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Monday, September 17, 2012

Must Cut the Roots of Italian Cypress to Put in a Block Wall

Q. We are thinking of taking out our wooden fence and replacing it with cinder-block wall.  The Italian cypress trees grow along 2 sections of the fence and are about 20 years old.  The new block fence will go on the other side of the wooden fence but there’s the footing to consider which will cut into the root system.  My question to you is, what are the chances of these trees surviving since we won’t know how much of the root will be cut into?  I can send pictures of the base of the tree with the irrigation and the existing fence post to give you a better picture of the area or I can send measurements of what I am planning.  Not sure if the pictures will give you enough detail to make an informed prediction. 

This is a picture of the soil around some oleanders after a
block wall had been removed and was being replaced. This
is not the readers but a friends. The oleanders were being
watered in a shrub bed with bubblers. Notice that there
is not alot of root development next to the wall.
As you know the trimming of these trees are time consuming and/or expensive to hire out.  We wonder if the block wall will bring more heat to the yard and could the heat from the wall burn the tree?   The reason we are considering this project is that with our dogs we are simply worried that if a plank snaps that our dogs will get out and possibly hurt.  We like to rustic look of the wooden fence but we wonder if the block wall might be a better choice for security.  Any thoughts on your part would be appreciated.

A. Let me talk about things I know something about, the damage to the trees if you decide to move ahead with a block wall, replacing a wooden fence.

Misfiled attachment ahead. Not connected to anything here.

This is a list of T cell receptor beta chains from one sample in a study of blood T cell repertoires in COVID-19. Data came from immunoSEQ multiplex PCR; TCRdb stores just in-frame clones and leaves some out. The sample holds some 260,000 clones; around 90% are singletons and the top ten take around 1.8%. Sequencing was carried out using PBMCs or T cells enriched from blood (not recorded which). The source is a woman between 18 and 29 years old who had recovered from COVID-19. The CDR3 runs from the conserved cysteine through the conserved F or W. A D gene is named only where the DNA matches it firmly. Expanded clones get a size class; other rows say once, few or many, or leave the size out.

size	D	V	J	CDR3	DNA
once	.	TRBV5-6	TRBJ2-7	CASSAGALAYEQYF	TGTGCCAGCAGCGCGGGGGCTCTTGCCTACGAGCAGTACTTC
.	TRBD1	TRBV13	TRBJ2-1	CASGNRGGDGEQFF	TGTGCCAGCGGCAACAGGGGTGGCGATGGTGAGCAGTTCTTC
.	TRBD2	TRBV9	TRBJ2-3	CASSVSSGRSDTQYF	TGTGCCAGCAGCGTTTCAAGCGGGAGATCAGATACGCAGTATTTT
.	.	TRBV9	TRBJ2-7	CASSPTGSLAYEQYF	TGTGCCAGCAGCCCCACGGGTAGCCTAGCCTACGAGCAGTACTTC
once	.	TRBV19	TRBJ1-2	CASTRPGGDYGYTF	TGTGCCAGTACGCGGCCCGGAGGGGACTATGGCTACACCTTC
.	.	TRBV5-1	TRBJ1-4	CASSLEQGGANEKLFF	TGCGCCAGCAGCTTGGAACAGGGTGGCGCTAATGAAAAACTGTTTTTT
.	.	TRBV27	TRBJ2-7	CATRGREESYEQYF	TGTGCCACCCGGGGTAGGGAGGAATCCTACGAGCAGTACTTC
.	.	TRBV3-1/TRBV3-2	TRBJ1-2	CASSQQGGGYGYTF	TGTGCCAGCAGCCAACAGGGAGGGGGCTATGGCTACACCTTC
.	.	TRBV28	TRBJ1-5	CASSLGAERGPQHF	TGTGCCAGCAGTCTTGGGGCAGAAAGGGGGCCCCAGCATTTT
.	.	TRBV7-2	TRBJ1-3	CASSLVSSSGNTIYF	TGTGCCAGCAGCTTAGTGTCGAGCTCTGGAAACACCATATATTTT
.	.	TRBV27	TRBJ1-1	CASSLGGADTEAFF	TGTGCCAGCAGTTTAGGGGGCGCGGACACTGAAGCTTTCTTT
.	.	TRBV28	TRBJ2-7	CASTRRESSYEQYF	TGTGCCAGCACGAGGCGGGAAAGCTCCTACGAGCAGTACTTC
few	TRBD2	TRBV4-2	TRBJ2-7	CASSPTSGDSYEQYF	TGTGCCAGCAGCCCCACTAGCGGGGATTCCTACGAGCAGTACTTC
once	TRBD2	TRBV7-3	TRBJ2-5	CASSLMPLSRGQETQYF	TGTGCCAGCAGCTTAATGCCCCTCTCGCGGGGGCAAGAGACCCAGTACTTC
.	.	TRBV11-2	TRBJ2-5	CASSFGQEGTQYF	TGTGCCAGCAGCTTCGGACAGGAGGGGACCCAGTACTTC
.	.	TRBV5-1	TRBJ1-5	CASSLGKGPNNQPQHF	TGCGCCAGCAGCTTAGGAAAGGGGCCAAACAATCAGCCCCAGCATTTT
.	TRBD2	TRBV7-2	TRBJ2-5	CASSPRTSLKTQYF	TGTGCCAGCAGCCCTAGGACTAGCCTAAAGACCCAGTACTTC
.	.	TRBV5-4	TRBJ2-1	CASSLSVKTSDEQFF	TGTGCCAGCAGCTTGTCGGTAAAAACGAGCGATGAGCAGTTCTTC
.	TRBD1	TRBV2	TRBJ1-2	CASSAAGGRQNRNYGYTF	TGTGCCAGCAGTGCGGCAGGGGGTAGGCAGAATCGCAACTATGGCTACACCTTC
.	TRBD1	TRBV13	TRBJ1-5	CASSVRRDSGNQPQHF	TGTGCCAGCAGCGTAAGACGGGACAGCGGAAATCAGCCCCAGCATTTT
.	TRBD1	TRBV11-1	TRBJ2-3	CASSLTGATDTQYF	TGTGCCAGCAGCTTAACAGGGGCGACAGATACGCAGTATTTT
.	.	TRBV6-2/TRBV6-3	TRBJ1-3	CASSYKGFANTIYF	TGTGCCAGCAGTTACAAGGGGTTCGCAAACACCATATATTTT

In the desert, plants grow where there is adequate water. If a good supply of water is on your side of the fence, the roots will tend to grow more in that direction. If there is lots of water on the other side of the fence, they may tend to grow in that direction.

Notice the difference between the shallow fleshy roots
of the palm tree (left) and the oleanders on the right. Palm
roots grow where there is more air, near the wall.
    So try to picture that your tree's roots will grow more in the presence of water. Would this be on your side of the wall or your neighbor's side? So if a cinder block wall is constucted, a trench will be dug and a footer laid to support this very heavy wall. You are right, this will definitely eliminate a portion of their root system.

   If these tree's roots are growing toward your neighbor mostly, then these trees will suffer significant damage. If your landscape is dry and the neighbor's is wet, this might cause severe damage to your trees.

    If their water is coming mostly from your yard and your neighbor's is dry, hen cutting the roots on the side toward your neighbor will probably have a more minimal effect.
This picture from Washington State University shows
how some plant roots will grow toward a good balance
of air and water such as close to the container wall.
    Likewise if their water is coming from a water source in small amounts from drip irrigation close to the trunk adn the resest of the yard is dry then the impact will probably  be minimal. In other words,if you are trenching in soil that stays dry for most of the year you will probably be okay.

    Another word of caution. The week before they put in the footer water the trees very well. Then let the soil dry out until they dig. Encourage them to dig, put the footer in and backfill the soil as soon as possible to minimize damage to the trees. As soon as possible, irrigate the trees again.

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